A little over a year ago, I wrote a post about exercise for the MS Society that they said would be used as part of a blogging section to be launched with their new website. There were grand plans about having a few regular writers who would engage with the audience below the line and generally enrich the content of the Society's website. They asked for writers via Twitter, and when I pitched with the idea that I'd write about exercising with MS, they seemed really keen. I submitted my first post and then waited.
The website was somewhat delayed, and by the time they launched it, I never saw my post up amongst their other bloggers. Oh well. I didn't really think anything more about it, although I did stop visiting the site.
As I was roaming around the internet this evening, I found that they actually did publish it.... in August 2011. They put it in a somewhat different place to where I was looking, but they did publish it. As I'm more than a year late, it seems a bit of a waste of time to start engaging with people below the line, but they did at least put it up! It's a bit of a shame that they didn't email me with a link with where it was so that I could get involved and perhaps write some more for them, but never mind, eh?
If you're interested, you can read it here.
Somewhat coincidentally, after weeks of pretending that I wasn't going to be running the Robin Hood half marathon this year - in spite of the fact that I've now done about 75% of the training - I finally gave in to the inevitable and entered the race.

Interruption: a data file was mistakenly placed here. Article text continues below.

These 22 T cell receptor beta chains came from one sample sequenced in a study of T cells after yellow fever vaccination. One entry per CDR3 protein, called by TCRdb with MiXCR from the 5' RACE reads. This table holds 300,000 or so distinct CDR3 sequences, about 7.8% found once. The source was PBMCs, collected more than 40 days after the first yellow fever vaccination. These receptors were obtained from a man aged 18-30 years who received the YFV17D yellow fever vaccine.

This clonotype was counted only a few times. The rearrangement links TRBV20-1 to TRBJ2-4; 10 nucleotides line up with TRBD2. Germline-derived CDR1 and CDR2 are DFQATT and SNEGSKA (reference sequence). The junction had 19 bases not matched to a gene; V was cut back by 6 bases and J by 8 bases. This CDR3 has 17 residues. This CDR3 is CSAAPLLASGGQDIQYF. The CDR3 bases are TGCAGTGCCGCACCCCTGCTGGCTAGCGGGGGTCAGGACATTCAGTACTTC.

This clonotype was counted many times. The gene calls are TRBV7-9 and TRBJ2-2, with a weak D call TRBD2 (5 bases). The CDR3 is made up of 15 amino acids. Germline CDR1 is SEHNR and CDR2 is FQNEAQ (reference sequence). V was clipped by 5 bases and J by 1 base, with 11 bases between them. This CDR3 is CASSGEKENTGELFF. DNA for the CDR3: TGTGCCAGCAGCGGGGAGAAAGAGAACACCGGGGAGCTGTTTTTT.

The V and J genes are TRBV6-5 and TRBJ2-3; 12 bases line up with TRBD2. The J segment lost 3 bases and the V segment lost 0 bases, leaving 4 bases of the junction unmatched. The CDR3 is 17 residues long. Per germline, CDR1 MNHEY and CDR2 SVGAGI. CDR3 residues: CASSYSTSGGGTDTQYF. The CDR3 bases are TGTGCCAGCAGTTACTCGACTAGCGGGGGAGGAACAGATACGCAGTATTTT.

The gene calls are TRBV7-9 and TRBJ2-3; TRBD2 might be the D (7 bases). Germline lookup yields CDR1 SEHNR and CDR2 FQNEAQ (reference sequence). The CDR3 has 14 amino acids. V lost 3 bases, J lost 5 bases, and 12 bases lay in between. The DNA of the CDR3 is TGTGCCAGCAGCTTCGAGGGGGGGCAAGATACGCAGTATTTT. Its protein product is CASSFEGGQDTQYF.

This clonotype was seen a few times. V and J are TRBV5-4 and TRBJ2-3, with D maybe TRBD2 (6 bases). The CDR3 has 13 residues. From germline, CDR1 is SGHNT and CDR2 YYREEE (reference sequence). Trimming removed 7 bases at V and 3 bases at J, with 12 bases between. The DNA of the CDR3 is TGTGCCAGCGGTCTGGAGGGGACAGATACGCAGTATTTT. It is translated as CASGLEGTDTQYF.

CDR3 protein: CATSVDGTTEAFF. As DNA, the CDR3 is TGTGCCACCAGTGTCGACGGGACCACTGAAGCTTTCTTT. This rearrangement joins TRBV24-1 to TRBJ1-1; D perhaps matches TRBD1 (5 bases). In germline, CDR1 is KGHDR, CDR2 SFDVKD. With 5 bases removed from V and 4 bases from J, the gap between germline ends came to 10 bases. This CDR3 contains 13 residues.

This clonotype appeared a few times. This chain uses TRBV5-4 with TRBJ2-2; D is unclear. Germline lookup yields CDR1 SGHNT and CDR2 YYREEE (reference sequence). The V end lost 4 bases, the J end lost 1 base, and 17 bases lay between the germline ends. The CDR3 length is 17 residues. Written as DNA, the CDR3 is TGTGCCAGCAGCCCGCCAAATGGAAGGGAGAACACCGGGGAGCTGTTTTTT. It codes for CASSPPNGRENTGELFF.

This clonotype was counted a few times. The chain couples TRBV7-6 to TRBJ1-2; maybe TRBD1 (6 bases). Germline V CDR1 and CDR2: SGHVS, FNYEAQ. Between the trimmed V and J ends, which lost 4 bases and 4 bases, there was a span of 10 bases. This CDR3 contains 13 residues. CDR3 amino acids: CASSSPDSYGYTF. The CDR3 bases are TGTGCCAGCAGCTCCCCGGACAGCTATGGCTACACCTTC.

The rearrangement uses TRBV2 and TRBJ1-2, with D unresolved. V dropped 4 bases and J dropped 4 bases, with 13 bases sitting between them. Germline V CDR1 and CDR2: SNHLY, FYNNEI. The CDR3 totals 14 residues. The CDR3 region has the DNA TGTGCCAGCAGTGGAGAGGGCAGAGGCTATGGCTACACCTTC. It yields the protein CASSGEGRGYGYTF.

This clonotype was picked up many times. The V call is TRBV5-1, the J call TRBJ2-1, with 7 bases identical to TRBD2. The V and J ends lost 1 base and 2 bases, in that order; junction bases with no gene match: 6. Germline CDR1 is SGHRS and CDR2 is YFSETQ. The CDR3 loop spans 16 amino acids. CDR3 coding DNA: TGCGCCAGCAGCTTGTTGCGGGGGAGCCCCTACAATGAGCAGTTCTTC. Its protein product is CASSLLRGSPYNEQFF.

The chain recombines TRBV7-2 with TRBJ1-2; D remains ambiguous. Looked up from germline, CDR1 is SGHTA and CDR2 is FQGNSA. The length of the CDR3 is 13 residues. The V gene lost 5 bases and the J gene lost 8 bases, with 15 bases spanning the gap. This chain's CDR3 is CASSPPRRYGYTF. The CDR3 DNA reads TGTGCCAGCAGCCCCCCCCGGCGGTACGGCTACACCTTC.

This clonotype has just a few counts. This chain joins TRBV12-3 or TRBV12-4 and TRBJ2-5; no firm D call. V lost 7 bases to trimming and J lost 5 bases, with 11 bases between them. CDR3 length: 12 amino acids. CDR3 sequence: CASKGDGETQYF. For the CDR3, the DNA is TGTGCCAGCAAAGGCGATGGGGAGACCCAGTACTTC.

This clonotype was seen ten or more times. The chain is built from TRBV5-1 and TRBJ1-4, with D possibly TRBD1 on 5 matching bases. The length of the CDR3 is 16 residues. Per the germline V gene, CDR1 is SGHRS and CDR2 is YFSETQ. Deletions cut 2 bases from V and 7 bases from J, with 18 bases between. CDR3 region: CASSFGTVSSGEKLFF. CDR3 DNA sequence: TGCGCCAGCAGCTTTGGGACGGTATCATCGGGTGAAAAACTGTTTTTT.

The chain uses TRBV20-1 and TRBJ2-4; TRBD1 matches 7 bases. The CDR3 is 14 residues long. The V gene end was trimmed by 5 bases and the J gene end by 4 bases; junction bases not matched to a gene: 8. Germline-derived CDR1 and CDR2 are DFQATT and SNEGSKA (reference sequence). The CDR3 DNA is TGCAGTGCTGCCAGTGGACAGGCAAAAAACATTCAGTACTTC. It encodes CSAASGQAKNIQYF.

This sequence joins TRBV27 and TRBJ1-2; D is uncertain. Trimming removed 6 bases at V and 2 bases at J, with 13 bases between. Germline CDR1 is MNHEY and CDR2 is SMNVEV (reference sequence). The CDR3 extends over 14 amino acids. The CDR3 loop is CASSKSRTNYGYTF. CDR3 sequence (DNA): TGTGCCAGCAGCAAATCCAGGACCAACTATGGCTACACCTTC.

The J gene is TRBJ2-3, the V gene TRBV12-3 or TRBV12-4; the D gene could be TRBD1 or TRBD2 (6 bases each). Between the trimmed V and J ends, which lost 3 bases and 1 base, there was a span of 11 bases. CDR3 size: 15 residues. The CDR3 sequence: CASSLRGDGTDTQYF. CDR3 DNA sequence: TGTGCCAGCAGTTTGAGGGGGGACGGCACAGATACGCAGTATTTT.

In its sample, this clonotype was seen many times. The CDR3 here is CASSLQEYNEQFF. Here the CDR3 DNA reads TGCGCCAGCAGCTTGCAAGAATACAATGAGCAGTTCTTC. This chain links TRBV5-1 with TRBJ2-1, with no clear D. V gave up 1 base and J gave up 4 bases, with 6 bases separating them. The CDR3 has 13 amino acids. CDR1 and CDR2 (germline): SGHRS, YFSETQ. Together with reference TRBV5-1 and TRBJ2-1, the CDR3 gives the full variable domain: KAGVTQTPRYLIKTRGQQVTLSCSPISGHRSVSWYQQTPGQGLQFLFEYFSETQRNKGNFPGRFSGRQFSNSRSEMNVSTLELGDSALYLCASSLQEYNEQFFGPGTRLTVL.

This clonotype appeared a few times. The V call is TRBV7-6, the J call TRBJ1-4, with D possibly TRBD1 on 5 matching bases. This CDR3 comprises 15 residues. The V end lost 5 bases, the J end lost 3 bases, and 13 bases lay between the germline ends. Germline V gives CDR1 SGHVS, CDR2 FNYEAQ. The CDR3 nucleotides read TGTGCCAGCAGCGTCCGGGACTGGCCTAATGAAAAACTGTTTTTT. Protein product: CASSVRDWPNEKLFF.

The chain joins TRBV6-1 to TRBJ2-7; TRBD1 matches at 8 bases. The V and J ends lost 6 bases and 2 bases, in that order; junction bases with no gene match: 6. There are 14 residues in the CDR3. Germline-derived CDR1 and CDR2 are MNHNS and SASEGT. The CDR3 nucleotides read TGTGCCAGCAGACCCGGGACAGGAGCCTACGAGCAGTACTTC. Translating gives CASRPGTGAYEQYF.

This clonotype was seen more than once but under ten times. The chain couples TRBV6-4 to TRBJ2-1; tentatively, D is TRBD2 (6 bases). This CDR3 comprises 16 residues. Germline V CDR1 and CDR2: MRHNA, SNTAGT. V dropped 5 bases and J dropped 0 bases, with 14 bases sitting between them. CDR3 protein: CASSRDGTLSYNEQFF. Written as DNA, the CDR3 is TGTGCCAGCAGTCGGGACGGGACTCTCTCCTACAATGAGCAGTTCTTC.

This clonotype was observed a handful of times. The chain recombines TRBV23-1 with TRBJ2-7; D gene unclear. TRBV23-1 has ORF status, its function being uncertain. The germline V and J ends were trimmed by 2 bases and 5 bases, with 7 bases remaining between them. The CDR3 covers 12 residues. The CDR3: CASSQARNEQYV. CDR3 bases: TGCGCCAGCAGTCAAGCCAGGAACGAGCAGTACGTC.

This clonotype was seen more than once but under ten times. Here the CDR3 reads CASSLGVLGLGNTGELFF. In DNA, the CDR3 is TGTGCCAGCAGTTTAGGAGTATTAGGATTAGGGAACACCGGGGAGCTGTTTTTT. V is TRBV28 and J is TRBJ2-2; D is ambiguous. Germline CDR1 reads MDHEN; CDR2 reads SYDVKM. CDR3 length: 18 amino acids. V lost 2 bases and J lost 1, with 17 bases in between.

Once my entry was in, it seemed ridiculous and wasteful to run the race and not at least attempt to raise a bit of money for a good cause. My two previous runs in this race have - with the help of LB and my wife - raised well over £7,000 for the MS Society... a figure that still seems incredible to me and is testament to the generosity of people like you. I've left it a little late this year (the race is on 30th September), so I'm not expecting to raise anything like that much money, but anything is better than nothing and the first £500 of anything I raise will be matched by my employer, so it's worth making a bit of effort, I think.
I'm changing charities. The MS Society is what I like to call my self-interest charity.... whatever I squeeze out of people is going somewhere that is clearly relevant to me. This year, I'm going to run for Macmillan, the charity that provides support and information to cancer sufferers and their families. I think that almost everyone I know has had their life touched by cancer in some way. My own father is a cancer survivor, my grandfather died of prostate cancer and several of my friends have been affected... some with happier endings than others. It's also the chosen charity of my employers, so I'm hoping that I might get a bit of easy publicity and raise a little more cash than I might have done otherwise. Well, it's worth a go.
If you feel so inclined, you can find my JustGiving page here:
As I say in that MS Society article, MS is a handy excuse for not doing stuff, and I’m determined not to use it... or any of the other manifold ailments that seem to have come along with it. If the Paralympics taught me anything at all, they taught me that you can choose to be defined by what you can do rather than by what you can't.
At least I'm not pretending I won't be running any more.
I should mention too that my wife is running both the Robin Hood AND the London Parks marathon the week after. Even I'm not that daft. She has a fundraising site too and you can find that here.
a philadelphia story
14 hours ago